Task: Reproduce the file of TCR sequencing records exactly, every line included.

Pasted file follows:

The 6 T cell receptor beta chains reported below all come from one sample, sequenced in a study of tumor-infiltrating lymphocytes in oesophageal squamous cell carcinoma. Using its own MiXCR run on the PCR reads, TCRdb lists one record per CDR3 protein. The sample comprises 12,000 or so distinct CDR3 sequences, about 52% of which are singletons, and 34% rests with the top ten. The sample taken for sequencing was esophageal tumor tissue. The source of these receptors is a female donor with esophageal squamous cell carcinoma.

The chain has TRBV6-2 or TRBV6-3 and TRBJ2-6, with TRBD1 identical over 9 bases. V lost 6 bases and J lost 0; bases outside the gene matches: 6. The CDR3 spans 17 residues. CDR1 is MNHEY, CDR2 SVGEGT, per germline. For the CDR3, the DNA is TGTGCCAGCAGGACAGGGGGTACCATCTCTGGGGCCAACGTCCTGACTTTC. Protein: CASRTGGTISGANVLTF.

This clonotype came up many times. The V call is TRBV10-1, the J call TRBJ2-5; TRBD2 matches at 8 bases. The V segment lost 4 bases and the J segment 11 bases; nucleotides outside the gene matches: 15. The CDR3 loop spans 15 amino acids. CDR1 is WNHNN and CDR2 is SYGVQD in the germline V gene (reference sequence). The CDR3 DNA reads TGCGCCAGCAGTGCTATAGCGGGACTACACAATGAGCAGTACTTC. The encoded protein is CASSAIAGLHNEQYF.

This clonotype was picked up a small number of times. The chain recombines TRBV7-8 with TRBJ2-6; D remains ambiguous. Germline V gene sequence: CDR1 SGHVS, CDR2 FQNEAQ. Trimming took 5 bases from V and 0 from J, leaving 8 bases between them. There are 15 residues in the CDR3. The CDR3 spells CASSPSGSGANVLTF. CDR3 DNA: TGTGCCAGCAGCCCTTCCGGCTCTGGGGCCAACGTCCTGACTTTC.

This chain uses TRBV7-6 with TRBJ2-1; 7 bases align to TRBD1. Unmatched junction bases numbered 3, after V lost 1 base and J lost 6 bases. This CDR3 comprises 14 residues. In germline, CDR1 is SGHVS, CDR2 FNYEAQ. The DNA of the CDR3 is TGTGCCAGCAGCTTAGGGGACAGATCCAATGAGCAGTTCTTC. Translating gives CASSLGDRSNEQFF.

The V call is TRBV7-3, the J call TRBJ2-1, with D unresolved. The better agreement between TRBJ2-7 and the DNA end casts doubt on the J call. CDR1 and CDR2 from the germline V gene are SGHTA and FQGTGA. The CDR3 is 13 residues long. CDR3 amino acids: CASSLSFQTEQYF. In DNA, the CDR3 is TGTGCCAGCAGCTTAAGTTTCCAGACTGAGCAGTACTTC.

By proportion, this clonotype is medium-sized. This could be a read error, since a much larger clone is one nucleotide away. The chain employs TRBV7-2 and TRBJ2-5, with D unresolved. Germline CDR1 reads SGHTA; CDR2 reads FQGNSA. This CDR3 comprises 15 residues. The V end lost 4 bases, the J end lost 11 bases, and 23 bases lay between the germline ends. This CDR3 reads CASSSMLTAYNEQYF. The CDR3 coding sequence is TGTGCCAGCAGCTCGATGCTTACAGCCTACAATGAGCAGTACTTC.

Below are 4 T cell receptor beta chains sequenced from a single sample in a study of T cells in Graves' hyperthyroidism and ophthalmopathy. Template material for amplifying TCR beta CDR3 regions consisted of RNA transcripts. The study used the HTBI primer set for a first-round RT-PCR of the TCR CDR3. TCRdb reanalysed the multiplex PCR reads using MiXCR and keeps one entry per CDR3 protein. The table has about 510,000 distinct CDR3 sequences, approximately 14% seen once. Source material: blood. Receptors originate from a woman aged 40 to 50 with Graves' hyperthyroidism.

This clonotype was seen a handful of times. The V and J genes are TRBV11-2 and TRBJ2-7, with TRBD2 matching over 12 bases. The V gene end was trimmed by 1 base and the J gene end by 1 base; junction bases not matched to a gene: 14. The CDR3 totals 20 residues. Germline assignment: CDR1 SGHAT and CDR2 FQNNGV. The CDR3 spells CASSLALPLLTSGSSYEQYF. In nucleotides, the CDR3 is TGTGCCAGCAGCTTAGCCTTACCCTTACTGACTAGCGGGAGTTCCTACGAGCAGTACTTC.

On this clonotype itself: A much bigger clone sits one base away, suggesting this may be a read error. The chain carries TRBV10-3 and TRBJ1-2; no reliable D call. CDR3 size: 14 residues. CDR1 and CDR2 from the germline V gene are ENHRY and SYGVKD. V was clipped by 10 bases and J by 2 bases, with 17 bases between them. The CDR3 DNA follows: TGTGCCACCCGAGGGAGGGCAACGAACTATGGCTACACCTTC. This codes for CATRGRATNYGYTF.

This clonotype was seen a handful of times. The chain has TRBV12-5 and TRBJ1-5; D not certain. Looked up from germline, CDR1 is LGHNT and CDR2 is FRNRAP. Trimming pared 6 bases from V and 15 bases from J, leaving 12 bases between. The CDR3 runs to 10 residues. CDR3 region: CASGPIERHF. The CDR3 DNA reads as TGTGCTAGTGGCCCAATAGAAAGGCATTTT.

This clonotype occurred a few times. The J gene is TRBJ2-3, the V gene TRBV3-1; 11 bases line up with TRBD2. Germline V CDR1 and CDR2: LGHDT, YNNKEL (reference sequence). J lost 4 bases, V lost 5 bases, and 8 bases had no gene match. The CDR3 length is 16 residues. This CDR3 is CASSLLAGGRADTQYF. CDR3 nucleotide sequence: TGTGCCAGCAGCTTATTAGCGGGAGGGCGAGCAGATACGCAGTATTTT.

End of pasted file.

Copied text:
The 6 T cell receptor beta chains reported below all come from one sample, sequenced in a study of tumor-infiltrating lymphocytes in oesophageal squamous cell carcinoma. Using its own MiXCR run on the PCR reads, TCRdb lists one record per CDR3 protein. The sample comprises 12,000 or so distinct CDR3 sequences, about 52% of which are singletons, and 34% rests with the top ten. The sample taken for sequencing was esophageal tumor tissue. The source of these receptors is a female donor with esophageal squamous cell carcinoma.

The chain has TRBV6-2 or TRBV6-3 and TRBJ2-6, with TRBD1 identical over 9 bases. V lost 6 bases and J lost 0; bases outside the gene matches: 6. The CDR3 spans 17 residues. CDR1 is MNHEY, CDR2 SVGEGT, per germline. For the CDR3, the DNA is TGTGCCAGCAGGACAGGGGGTACCATCTCTGGGGCCAACGTCCTGACTTTC. Protein: CASRTGGTISGANVLTF.

This clonotype came up many times. The V call is TRBV10-1, the J call TRBJ2-5; TRBD2 matches at 8 bases. The V segment lost 4 bases and the J segment 11 bases; nucleotides outside the gene matches: 15. The CDR3 loop spans 15 amino acids. CDR1 is WNHNN and CDR2 is SYGVQD in the germline V gene (reference sequence). The CDR3 DNA reads TGCGCCAGCAGTGCTATAGCGGGACTACACAATGAGCAGTACTTC. The encoded protein is CASSAIAGLHNEQYF.

This clonotype was picked up a small number of times. The chain recombines TRBV7-8 with TRBJ2-6; D remains ambiguous. Germline V gene sequence: CDR1 SGHVS, CDR2 FQNEAQ. Trimming took 5 bases from V and 0 from J, leaving 8 bases between them. There are 15 residues in the CDR3. The CDR3 spells CASSPSGSGANVLTF. CDR3 DNA: TGTGCCAGCAGCCCTTCCGGCTCTGGGGCCAACGTCCTGACTTTC.

This chain uses TRBV7-6 with TRBJ2-1; 7 bases align to TRBD1. Unmatched junction bases numbered 3, after V lost 1 base and J lost 6 bases. This CDR3 comprises 14 residues. In germline, CDR1 is SGHVS, CDR2 FNYEAQ. The DNA of the CDR3 is TGTGCCAGCAGCTTAGGGGACAGATCCAATGAGCAGTTCTTC. Translating gives CASSLGDRSNEQFF.

The V call is TRBV7-3, the J call TRBJ2-1, with D unresolved. The better agreement between TRBJ2-7 and the DNA end casts doubt on the J call. CDR1 and CDR2 from the germline V gene are SGHTA and FQGTGA. The CDR3 is 13 residues long. CDR3 amino acids: CASSLSFQTEQYF. In DNA, the CDR3 is TGTGCCAGCAGCTTAAGTTTCCAGACTGAGCAGTACTTC.

By proportion, this clonotype is medium-sized. This could be a read error, since a much larger clone is one nucleotide away. The chain employs TRBV7-2 and TRBJ2-5, with D unresolved. Germline CDR1 reads SGHTA; CDR2 reads FQGNSA. This CDR3 comprises 15 residues. The V end lost 4 bases, the J end lost 11 bases, and 23 bases lay between the germline ends. This CDR3 reads CASSSMLTAYNEQYF. The CDR3 coding sequence is TGTGCCAGCAGCTCGATGCTTACAGCCTACAATGAGCAGTACTTC.

Below are 4 T cell receptor beta chains sequenced from a single sample in a study of T cells in Graves' hyperthyroidism and ophthalmopathy. Template material for amplifying TCR beta CDR3 regions consisted of RNA transcripts. The study used the HTBI primer set for a first-round RT-PCR of the TCR CDR3. TCRdb reanalysed the multiplex PCR reads using MiXCR and keeps one entry per CDR3 protein. The table has about 510,000 distinct CDR3 sequences, approximately 14% seen once. Source material: blood. Receptors originate from a woman aged 40 to 50 with Graves' hyperthyroidism.

This clonotype was seen a handful of times. The V and J genes are TRBV11-2 and TRBJ2-7, with TRBD2 matching over 12 bases. The V gene end was trimmed by 1 base and the J gene end by 1 base; junction bases not matched to a gene: 14. The CDR3 totals 20 residues. Germline assignment: CDR1 SGHAT and CDR2 FQNNGV. The CDR3 spells CASSLALPLLTSGSSYEQYF. In nucleotides, the CDR3 is TGTGCCAGCAGCTTAGCCTTACCCTTACTGACTAGCGGGAGTTCCTACGAGCAGTACTTC.

On this clonotype itself: A much bigger clone sits one base away, suggesting this may be a read error. The chain carries TRBV10-3 and TRBJ1-2; no reliable D call. CDR3 size: 14 residues. CDR1 and CDR2 from the germline V gene are ENHRY and SYGVKD. V was clipped by 10 bases and J by 2 bases, with 17 bases between them. The CDR3 DNA follows: TGTGCCACCCGAGGGAGGGCAACGAACTATGGCTACACCTTC. This codes for CATRGRATNYGYTF.

This clonotype was seen a handful of times. The chain has TRBV12-5 and TRBJ1-5; D not certain. Looked up from germline, CDR1 is LGHNT and CDR2 is FRNRAP. Trimming pared 6 bases from V and 15 bases from J, leaving 12 bases between. The CDR3 runs to 10 residues. CDR3 region: CASGPIERHF. The CDR3 DNA reads as TGTGCTAGTGGCCCAATAGAAAGGCATTTT.

This clonotype occurred a few times. The J gene is TRBJ2-3, the V gene TRBV3-1; 11 bases line up with TRBD2. Germline V CDR1 and CDR2: LGHDT, YNNKEL (reference sequence). J lost 4 bases, V lost 5 bases, and 8 bases had no gene match. The CDR3 length is 16 residues. This CDR3 is CASSLLAGGRADTQYF. CDR3 nucleotide sequence: TGTGCCAGCAGCTTATTAGCGGGAGGGCGAGCAGATACGCAGTATTTT.